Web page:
Mosto? What’s Mosto?

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There are three acceptable drink options when going out for pinxtos in northern Spain, especially in Logroño. Only three. Wine, beer, and mosto.
What is mosto? you are probably asking yourselves. Don’t worry, I was doing the same thing in September, and I had been living in Spain for 2 years before I figured it out. I don’t know if they drink mosto in the rest of Spain as much as they do up here in the north; either way I didn’t become aware of it until I moved to Logroño. Mosto is a kind of grape juice, made from pressed grapes before the wine process; I think it usually still has the seeds and pulpy stuff which is filtered out, but it’s not fermented and put in barrels. Living in La Rioja, wine country, I shouldn’t have been surprised at this since, wine and grapes are pretty much inescapable here.
Mosto looks and tastes surprisingly like apple juice, and it’s usually served chilled in pinxto bars here with a slice of orange and an olive. No idea why, but the combo works. You will almost always only here these three drink choices in pinxto bars. Spain adheres to tight social drinking laws. Only beer and wine during the day, (and only red wine in La Rioja) and then after midnight you can start drinking the cubatas (mixed drinks) and not a minute sooner. Start drinking hard booze sooner, and you’ll get stared at, like whoa, someone’s starting the party early, watch out (drunkie).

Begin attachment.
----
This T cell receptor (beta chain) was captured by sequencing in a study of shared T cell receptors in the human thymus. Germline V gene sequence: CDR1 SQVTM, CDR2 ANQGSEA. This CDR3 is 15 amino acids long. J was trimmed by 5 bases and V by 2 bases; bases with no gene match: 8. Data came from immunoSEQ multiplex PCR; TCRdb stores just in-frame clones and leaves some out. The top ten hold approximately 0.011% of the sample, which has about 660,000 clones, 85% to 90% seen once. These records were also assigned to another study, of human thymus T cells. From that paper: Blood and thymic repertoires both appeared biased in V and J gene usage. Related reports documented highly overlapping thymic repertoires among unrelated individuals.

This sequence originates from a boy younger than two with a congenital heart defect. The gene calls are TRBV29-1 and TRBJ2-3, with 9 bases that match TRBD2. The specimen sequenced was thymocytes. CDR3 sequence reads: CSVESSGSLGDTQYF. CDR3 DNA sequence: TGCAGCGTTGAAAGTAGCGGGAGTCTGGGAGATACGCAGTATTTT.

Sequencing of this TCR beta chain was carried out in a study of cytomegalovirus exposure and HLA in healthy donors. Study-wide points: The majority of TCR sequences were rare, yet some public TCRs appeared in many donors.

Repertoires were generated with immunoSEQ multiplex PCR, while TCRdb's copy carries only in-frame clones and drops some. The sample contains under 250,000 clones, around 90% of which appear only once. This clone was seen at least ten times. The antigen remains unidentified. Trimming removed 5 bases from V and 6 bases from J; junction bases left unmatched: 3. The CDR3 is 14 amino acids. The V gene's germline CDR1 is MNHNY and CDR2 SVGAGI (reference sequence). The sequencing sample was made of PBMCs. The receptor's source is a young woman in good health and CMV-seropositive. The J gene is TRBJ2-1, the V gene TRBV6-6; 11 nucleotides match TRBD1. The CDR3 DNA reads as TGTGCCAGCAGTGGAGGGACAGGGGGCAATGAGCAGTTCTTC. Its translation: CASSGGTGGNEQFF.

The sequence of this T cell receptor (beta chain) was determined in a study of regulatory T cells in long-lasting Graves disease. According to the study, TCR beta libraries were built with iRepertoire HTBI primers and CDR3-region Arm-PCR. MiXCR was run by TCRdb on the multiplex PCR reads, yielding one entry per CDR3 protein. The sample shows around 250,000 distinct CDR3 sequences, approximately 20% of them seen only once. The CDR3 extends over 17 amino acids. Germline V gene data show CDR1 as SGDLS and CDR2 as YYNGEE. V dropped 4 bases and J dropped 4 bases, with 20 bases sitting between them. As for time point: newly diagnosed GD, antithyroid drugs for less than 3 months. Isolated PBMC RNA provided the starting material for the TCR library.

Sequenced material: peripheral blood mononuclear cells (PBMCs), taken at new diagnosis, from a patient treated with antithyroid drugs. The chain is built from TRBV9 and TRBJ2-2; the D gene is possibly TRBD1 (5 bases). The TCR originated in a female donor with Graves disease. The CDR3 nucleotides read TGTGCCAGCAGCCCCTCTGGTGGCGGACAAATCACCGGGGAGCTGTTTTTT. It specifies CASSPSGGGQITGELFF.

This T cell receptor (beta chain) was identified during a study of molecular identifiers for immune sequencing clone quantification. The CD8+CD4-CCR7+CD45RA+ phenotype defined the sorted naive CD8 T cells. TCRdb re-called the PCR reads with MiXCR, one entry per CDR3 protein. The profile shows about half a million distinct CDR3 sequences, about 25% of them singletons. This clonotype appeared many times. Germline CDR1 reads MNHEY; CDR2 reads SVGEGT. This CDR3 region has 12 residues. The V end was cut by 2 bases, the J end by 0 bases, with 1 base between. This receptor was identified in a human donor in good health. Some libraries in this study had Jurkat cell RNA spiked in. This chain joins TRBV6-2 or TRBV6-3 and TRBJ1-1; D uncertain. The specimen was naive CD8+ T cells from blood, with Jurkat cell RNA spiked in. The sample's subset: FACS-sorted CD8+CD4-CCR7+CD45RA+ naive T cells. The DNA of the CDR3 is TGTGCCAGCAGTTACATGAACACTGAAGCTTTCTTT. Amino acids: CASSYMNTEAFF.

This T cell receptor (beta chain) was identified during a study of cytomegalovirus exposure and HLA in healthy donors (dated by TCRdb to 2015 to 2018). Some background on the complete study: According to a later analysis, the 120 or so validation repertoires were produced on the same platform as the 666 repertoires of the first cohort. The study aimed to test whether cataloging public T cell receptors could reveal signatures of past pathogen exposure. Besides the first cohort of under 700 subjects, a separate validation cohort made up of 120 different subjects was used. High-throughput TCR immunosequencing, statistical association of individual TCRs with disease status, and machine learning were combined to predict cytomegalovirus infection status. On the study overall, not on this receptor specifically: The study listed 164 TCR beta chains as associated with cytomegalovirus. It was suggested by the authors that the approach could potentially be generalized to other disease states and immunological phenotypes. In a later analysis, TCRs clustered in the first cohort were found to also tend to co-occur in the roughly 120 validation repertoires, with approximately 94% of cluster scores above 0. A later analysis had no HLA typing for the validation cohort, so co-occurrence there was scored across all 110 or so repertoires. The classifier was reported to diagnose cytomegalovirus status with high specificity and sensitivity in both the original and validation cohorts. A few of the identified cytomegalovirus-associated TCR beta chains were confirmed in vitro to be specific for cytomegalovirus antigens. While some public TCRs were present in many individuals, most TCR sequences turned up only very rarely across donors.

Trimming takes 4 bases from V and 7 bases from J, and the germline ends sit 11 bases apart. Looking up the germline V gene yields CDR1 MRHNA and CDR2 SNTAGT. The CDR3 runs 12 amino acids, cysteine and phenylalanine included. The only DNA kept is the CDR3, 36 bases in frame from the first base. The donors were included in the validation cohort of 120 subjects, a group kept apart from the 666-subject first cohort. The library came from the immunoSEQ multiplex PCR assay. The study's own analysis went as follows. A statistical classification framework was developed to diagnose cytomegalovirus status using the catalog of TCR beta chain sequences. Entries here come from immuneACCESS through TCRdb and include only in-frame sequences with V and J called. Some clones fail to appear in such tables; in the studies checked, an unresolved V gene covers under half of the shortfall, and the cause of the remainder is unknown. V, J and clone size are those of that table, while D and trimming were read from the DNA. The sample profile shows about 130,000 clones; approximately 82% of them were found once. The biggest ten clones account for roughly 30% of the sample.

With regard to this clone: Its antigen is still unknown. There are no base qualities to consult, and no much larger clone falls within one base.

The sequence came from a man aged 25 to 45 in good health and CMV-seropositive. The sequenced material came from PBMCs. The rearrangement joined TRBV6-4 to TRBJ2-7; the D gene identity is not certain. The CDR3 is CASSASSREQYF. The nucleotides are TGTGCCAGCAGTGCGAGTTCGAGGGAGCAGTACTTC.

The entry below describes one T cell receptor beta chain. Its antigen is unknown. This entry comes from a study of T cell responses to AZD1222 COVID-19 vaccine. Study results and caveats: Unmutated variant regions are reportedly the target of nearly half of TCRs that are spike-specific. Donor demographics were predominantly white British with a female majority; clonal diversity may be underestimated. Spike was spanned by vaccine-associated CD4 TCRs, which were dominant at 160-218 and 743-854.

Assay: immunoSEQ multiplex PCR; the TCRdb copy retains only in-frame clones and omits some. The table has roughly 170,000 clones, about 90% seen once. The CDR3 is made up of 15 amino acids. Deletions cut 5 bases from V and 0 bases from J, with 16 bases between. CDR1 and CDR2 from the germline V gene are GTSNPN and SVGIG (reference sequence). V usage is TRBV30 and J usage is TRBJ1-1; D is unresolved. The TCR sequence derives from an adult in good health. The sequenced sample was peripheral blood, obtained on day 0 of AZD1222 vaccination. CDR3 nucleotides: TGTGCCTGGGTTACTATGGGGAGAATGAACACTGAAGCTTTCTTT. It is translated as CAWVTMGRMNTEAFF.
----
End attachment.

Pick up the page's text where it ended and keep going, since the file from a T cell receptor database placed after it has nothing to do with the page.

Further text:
But if you aren’t in the mood for wine or beer when out for pintxos, go ahead and order a mosto. It’s nice and refreshing, especially after some of the hot, salty food.
Have you ever tried mosto before? What’s the local drink where you live?

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12 Comments on “Mosto? What’s Mosto?

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  1. Here in Granada when visiting the small villages you find small hand written pieces of paper or card that just say MOSTO in house windows or pinned to a front door. Usually they like you to bring a litre bottle with you. Same applies in those bars that stock it, so remember to keep your old plastic water bottles.

  2. I had MOSTO for the first time in my life two days ago, when heading for Leon. A Spanish guy on my English travelgroup introduced me to it. Lovely taste, but you must drink it with ice cubes, otherwise it’s waem and not as nice.
    In Holland we know it too. It’s called MOST, so about the same word. Necer had it though. Will ask for my local winestore if they sell it. Curious to find out.
    I love drinking Crodino, but that’s Italian, is more herb-flavoured and has got alcohol in it.

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